Sentinel stands in the shoes of TSC for purposes of this lawsuit, in which Sentinel now seeks to recover $3,548,292.90, comprised of $3,342,989.41 in attorney’s fees it incurred in defending TSC against the underlying HAV claims, $187,636.82 in associated litigation expenses, and $17,666.67 it paid to resolve three underlying HAV claims, as well as prejudgment interest on these amounts. Although VLM opposed the damage amount in its motion for summary judgment as to Sentinel’s complaint, during oral argument it admitted that it was not contesting the amount. Patagonia has not contested the amount.
TSC is a nationwide franchisor of cafes specializing in smoothies. TSC created the supply and distribution chain for the frozen strawberries at issue in this civil action. TSC franchise agreements and documents require TSC franchisees to purchase frozen fruit in accordance with the guidelines, specifications, and approved supplier, distributor, and vendor lists issued by TSC.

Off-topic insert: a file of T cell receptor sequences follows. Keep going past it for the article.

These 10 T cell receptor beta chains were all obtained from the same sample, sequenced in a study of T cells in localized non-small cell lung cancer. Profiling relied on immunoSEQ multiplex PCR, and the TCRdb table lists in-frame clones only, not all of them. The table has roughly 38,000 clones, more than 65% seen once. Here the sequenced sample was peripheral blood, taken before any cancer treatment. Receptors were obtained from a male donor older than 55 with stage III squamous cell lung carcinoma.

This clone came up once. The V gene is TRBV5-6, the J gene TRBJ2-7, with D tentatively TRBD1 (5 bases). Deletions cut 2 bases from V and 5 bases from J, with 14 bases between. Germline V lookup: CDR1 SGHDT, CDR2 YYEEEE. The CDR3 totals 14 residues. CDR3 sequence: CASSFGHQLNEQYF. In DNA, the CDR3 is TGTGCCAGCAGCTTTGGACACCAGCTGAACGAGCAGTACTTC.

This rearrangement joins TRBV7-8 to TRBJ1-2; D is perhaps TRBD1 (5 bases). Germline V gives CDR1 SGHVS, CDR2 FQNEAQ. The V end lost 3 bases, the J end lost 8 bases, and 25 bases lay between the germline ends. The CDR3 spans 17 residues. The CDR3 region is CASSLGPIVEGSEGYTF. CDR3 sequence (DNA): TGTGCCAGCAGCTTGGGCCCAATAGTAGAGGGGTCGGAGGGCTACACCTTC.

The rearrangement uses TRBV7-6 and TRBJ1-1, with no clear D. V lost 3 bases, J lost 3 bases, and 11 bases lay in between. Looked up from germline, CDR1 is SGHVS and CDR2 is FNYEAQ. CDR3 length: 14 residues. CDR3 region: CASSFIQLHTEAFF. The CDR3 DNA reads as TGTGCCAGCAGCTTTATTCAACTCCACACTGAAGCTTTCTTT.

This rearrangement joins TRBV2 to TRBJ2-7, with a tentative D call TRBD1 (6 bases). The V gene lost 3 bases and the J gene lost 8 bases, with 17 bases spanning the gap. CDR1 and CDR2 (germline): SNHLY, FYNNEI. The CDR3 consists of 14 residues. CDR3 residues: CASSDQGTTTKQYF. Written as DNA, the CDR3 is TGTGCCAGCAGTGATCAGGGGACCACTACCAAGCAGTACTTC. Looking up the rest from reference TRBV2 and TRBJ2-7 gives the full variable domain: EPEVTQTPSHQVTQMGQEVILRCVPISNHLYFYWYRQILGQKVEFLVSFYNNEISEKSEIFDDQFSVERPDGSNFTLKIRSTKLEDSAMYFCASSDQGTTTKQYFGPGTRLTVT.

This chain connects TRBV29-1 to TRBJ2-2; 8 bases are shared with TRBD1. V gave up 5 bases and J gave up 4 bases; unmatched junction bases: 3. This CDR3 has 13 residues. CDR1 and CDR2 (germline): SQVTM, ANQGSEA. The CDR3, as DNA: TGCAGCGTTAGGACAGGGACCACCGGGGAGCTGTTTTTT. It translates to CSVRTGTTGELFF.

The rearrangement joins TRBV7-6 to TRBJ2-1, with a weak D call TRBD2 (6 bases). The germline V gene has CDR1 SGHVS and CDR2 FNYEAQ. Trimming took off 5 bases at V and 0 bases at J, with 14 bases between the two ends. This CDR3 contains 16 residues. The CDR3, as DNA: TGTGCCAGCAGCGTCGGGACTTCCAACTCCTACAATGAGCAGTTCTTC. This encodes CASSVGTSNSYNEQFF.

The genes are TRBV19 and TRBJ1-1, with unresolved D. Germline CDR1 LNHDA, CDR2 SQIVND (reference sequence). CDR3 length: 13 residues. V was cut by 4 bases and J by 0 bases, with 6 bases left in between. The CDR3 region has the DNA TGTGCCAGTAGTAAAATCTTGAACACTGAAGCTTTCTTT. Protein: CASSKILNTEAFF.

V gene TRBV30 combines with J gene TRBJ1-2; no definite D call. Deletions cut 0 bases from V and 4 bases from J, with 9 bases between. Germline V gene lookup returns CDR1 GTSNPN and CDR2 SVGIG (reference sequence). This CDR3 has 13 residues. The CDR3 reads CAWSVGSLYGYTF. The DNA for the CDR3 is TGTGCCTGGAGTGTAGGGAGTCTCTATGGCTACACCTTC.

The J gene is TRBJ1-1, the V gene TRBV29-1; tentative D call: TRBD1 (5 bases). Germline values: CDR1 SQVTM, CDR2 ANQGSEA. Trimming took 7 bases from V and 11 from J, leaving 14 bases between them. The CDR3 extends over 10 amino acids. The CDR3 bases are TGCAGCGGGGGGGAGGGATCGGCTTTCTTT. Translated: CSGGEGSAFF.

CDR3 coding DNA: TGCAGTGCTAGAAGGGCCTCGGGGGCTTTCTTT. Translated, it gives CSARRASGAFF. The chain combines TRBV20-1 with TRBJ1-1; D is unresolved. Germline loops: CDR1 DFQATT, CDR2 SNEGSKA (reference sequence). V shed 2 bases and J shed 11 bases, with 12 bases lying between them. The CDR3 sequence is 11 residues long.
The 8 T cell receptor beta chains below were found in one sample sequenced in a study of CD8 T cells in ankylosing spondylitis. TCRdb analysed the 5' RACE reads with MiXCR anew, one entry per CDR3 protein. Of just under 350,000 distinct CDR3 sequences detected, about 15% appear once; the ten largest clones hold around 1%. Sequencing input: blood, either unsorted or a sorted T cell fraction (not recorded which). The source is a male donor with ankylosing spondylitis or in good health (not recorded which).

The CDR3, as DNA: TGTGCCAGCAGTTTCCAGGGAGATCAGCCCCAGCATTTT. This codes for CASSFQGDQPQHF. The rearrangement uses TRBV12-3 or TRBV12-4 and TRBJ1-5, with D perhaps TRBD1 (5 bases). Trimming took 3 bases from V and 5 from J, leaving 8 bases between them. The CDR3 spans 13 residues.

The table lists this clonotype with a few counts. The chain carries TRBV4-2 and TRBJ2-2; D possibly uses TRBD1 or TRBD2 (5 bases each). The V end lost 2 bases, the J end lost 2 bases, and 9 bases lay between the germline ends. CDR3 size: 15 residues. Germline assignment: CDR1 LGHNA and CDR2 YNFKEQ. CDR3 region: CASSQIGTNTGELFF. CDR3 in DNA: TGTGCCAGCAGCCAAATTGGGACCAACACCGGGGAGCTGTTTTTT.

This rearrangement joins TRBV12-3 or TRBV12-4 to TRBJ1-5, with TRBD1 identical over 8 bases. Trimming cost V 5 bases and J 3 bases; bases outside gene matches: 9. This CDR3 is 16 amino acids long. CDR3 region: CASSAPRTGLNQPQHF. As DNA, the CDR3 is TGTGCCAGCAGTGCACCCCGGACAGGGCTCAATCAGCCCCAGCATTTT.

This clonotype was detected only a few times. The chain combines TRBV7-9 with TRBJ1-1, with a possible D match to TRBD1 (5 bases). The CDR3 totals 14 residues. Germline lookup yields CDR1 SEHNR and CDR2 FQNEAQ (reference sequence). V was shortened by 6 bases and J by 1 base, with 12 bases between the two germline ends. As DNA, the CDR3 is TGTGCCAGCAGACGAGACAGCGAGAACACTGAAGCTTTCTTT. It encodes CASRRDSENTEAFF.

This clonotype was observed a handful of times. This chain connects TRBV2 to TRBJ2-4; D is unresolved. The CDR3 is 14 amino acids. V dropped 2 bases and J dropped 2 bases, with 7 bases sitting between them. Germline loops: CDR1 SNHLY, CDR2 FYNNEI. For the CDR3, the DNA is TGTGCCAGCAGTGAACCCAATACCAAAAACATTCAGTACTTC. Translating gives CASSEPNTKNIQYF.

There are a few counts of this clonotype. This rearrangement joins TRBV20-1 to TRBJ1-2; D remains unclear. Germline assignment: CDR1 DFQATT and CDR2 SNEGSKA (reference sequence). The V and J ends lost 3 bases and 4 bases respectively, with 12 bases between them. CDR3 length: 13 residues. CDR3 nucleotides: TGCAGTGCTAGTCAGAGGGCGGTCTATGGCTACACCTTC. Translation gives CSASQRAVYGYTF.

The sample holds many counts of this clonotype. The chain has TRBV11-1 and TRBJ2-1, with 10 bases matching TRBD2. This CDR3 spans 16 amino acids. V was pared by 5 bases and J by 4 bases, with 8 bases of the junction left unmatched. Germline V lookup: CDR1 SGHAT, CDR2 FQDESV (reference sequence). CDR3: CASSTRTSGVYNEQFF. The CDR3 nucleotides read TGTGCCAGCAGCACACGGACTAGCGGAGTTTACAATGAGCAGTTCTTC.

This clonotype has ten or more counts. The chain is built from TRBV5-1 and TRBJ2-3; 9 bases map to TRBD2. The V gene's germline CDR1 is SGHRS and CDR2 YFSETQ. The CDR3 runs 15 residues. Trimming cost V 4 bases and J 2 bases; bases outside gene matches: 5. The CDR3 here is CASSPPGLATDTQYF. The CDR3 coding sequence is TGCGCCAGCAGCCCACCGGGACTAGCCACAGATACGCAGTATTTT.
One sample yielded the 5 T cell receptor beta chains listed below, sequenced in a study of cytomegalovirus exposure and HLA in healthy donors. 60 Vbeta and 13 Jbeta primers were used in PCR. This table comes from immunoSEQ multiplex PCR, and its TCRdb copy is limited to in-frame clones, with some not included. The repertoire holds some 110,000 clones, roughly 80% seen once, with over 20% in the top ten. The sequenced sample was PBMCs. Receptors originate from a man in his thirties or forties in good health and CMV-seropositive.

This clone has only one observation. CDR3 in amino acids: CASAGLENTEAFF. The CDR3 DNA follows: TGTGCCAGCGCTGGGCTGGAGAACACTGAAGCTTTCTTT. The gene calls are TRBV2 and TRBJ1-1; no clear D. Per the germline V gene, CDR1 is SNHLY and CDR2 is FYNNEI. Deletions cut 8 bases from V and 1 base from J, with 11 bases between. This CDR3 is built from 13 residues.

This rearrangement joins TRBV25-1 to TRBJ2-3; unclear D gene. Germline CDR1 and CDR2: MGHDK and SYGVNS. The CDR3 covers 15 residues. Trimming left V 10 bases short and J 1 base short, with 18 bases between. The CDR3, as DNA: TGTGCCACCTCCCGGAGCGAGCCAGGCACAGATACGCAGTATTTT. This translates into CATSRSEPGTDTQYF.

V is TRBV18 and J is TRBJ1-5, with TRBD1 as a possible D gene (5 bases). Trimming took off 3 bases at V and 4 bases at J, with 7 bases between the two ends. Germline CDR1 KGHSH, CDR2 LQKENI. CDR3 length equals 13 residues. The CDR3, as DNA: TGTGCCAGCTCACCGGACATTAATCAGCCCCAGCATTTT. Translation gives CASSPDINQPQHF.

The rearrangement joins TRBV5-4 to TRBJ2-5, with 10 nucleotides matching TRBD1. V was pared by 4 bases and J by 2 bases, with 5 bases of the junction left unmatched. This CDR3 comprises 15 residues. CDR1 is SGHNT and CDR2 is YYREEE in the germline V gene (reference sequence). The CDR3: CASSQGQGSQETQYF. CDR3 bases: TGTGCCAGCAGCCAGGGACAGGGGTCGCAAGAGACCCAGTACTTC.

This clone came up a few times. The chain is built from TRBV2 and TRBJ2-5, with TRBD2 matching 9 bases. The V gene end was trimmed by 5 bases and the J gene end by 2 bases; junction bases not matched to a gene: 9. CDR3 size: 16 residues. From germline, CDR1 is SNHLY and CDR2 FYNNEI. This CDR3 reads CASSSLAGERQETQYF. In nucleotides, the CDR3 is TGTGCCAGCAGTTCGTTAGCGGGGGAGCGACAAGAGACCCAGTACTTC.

Patagonia acts as a wholesale seller of frozen produce, including frozen strawberries. Since 2006, Patagonia has sourced roughly 100 million pounds of frozen fruits, including strawberries, for TSC, which is equivalent to roughly $100 million of business. Although during the period at issue there was no formal written agreement between them, Patagonia and TSC regularly communicated, negotiated, and reached agreements regarding food product specifications and details, quality control issues, their business relationship, the policies and procedures that applied to that relationship, TSC’s supply chain and distribution needs, Patagonia’s ability to fulfill those needs, projections of TSC’s annual use of frozen fruits, frozen fruit pricing, TSC’s marketing efforts, potential new menu items for TSC to provide its franchisees, and the general state of the frozen fruit industry. Patagonia does not have these types of business communications with TSC franchisees.